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Pope fuels AIDS debate on visit to Africa

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Pope fuels AIDS debate on visit to Africa


The Pope’s first visit to Africa has been marked by controversial comments he made even before landing in Cameroon.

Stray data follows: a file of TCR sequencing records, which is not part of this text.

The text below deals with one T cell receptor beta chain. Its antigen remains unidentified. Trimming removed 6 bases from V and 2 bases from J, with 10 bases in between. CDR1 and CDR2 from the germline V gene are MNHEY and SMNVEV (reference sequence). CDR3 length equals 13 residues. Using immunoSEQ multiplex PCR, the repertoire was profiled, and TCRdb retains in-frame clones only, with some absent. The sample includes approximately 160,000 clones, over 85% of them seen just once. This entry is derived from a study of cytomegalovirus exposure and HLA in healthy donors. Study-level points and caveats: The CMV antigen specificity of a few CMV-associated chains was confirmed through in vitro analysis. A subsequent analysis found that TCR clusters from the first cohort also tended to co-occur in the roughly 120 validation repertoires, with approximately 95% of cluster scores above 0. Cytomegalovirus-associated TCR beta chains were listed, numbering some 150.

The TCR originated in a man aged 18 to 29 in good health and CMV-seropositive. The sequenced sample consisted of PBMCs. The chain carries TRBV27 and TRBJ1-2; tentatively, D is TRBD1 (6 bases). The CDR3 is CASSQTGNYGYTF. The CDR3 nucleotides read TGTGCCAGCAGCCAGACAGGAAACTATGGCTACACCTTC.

Arriving on a continent where more than 25 million people have died of AIDS since the 1980s, Pope Benedict XVI reiterated the Catholic Church’s opposition to contraception. He said on his flight to Yaounde that “the AIDS problem cannot be solved by money alone, even if that is necessary and it cannot be solved with the distribution of condoms. The distribution of condoms only makes matters worse.” The Vatican teaches that marital fidelity, chastity and abstinence are the best ways of combatting HIV/AIDS. But NGOs helping to treat some 22 million Africans currently living with HIV beg to differ. Tommy Simmons, deputy chairman of Amref, an NGO that promotes improvements in health conditions in Africa, said: “While the churches have every right to put across their point of view, from medical, health development, social points of view, professional NGOs have the right to still continue to talk about the most appropriate technical solutions to the problems that people have.” During his two-day stay in Cameroon, the Pope will meet bishops from across Africa to prepare an Africa synod to be held at the Vatican this autumn. The second and final stop of the tour is Angola.

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